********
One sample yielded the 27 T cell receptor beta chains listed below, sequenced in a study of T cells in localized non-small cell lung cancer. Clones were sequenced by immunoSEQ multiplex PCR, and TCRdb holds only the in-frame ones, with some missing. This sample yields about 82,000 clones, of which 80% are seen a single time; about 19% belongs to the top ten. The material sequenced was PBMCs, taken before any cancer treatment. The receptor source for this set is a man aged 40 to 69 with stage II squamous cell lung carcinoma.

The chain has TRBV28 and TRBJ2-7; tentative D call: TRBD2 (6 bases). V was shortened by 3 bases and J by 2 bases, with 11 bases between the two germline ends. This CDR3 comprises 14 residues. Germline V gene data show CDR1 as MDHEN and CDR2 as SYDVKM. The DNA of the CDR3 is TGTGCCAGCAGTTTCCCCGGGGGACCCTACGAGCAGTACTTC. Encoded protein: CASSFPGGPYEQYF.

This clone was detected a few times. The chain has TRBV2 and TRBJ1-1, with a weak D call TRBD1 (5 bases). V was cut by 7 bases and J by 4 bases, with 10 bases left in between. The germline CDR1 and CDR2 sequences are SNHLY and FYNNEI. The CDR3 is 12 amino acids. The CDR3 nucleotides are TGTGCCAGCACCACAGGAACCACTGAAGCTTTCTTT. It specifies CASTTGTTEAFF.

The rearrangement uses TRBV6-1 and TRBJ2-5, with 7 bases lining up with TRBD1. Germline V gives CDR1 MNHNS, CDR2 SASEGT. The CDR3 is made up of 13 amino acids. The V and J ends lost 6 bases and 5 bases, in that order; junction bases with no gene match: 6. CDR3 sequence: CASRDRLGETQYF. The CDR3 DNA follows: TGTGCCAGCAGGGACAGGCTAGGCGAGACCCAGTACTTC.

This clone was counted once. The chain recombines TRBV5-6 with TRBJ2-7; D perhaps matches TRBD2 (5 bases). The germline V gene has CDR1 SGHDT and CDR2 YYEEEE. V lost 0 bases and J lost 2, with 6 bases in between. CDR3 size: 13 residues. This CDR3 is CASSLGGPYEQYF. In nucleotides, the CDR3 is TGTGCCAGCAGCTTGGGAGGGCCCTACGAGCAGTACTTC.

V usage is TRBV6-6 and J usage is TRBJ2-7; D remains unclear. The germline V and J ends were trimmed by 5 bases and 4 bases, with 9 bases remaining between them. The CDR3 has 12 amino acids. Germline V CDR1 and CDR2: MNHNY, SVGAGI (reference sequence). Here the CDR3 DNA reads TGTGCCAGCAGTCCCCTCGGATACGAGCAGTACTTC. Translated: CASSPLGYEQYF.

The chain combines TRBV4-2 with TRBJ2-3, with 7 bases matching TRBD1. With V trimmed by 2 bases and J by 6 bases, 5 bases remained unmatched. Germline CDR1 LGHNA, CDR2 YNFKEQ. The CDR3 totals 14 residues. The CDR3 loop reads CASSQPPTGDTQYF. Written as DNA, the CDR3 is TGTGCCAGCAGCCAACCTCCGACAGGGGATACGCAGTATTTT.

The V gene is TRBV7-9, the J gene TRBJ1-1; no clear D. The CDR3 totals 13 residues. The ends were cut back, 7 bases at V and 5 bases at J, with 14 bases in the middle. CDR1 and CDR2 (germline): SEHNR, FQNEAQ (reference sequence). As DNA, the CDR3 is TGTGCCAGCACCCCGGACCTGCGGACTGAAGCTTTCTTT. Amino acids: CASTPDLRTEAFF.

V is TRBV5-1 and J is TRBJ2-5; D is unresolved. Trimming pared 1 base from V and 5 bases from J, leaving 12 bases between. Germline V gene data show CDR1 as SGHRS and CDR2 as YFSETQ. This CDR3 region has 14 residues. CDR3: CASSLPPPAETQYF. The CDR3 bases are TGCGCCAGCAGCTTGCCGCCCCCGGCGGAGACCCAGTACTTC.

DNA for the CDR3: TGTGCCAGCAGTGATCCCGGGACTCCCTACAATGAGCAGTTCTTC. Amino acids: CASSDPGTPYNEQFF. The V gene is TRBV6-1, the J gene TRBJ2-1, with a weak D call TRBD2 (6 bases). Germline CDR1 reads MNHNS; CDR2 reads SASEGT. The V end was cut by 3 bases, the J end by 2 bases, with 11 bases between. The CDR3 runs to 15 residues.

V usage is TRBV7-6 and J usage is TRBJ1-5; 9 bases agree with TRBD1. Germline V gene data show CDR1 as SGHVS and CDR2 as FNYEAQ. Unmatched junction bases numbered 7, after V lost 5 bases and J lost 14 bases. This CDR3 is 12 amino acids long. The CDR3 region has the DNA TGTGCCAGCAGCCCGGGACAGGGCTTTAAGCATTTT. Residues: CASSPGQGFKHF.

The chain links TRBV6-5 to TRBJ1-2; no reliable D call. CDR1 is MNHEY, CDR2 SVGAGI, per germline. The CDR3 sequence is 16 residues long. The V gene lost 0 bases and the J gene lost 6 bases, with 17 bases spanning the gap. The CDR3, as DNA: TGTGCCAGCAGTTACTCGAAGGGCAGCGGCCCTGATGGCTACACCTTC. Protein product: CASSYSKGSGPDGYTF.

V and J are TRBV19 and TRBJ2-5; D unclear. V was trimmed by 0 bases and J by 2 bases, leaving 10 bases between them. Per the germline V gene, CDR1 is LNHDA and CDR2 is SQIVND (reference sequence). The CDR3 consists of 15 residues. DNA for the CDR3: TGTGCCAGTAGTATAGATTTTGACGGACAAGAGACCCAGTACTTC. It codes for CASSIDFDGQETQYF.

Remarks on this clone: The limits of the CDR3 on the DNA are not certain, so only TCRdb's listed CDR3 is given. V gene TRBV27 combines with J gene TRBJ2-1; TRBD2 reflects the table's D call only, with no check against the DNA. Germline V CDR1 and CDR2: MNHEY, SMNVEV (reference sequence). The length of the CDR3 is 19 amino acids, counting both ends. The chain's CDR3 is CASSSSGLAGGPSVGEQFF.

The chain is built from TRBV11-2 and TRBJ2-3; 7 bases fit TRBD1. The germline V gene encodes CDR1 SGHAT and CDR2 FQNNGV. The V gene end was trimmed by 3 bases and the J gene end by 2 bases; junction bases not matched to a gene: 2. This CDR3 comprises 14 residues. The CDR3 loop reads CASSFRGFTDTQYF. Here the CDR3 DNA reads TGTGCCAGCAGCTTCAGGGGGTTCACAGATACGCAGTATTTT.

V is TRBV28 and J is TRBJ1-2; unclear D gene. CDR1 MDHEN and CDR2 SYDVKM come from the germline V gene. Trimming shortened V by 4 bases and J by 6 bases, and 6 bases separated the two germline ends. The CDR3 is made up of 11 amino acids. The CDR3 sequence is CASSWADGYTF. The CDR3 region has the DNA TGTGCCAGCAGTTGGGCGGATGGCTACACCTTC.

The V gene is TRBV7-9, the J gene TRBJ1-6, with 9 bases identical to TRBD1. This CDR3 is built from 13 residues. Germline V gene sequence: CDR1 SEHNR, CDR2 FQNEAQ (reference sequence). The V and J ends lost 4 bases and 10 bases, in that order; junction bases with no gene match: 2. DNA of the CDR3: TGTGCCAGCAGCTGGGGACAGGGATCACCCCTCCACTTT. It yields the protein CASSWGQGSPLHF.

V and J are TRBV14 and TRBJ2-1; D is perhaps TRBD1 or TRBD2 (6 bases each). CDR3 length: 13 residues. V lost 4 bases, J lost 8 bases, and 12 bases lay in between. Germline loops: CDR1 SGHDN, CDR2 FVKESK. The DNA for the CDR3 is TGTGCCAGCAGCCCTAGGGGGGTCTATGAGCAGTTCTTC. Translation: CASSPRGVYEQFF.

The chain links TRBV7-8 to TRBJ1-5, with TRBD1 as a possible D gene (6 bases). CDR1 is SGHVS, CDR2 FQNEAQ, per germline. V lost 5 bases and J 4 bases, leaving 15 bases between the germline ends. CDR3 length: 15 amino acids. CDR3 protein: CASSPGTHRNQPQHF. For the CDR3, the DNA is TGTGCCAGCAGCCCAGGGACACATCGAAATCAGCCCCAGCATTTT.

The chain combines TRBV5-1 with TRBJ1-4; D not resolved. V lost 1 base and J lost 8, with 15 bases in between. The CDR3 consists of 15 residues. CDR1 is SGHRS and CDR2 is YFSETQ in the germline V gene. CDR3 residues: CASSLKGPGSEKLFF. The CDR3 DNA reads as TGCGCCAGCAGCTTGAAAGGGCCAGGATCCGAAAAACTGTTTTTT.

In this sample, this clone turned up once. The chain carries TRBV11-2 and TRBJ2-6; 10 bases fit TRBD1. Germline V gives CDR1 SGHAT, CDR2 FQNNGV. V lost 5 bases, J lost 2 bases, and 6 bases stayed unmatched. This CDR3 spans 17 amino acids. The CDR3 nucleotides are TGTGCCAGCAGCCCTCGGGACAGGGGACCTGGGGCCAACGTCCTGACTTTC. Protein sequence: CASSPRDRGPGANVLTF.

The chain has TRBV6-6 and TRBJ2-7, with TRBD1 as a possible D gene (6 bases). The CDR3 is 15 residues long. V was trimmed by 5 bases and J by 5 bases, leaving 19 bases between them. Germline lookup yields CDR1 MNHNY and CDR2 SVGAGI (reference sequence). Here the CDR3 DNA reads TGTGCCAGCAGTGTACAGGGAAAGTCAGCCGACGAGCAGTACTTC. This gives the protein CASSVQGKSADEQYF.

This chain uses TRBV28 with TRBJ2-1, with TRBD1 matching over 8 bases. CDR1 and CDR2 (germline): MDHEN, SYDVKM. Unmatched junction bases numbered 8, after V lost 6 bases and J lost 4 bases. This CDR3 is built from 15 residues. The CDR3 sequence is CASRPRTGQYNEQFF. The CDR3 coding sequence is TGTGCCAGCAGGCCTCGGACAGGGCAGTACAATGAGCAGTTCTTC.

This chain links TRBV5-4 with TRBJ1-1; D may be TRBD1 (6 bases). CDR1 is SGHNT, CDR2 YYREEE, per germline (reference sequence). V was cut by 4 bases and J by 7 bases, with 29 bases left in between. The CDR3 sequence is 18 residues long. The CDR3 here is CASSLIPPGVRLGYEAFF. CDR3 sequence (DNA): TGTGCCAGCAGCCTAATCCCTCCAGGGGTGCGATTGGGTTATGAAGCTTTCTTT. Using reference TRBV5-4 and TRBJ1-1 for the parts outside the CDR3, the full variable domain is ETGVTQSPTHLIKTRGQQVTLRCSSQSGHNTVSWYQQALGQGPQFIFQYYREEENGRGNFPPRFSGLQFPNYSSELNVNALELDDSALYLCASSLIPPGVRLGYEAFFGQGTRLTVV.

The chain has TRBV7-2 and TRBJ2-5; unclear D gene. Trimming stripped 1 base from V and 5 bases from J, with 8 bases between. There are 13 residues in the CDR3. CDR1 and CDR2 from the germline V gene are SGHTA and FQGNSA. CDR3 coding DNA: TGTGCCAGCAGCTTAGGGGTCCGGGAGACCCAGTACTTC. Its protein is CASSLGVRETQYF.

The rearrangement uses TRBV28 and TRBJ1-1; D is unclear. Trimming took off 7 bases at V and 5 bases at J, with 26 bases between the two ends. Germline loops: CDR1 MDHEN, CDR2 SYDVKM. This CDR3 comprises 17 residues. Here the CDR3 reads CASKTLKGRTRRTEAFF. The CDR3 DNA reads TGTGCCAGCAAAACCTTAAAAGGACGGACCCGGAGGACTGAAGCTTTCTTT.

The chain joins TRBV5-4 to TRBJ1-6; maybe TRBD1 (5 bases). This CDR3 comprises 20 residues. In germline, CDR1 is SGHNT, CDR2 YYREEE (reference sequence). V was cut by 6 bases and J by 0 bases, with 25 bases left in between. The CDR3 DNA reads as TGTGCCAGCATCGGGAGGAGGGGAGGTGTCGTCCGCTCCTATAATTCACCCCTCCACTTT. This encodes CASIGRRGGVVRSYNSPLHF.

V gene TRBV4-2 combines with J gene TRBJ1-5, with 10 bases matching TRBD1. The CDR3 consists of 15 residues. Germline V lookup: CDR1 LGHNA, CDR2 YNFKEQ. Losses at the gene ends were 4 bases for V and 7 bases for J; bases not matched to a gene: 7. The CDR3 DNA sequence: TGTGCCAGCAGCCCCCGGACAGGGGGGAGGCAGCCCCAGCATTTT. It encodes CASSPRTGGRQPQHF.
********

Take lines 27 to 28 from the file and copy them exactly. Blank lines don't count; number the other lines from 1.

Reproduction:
The chain joins TRBV5-4 to TRBJ1-6; maybe TRBD1 (5 bases). This CDR3 comprises 20 residues. In germline, CDR1 is SGHNT, CDR2 YYREEE (reference sequence). V was cut by 6 bases and J by 0 bases, with 25 bases left in between. The CDR3 DNA reads as TGTGCCAGCATCGGGAGGAGGGGAGGTGTCGTCCGCTCCTATAATTCACCCCTCCACTTT. This encodes CASIGRRGGVVRSYNSPLHF.

V gene TRBV4-2 combines with J gene TRBJ1-5, with 10 bases matching TRBD1. The CDR3 consists of 15 residues. Germline V lookup: CDR1 LGHNA, CDR2 YNFKEQ. Losses at the gene ends were 4 bases for V and 7 bases for J; bases not matched to a gene: 7. The CDR3 DNA sequence: TGTGCCAGCAGCCCCCGGACAGGGGGGAGGCAGCCCCAGCATTTT. It encodes CASSPRTGGRQPQHF.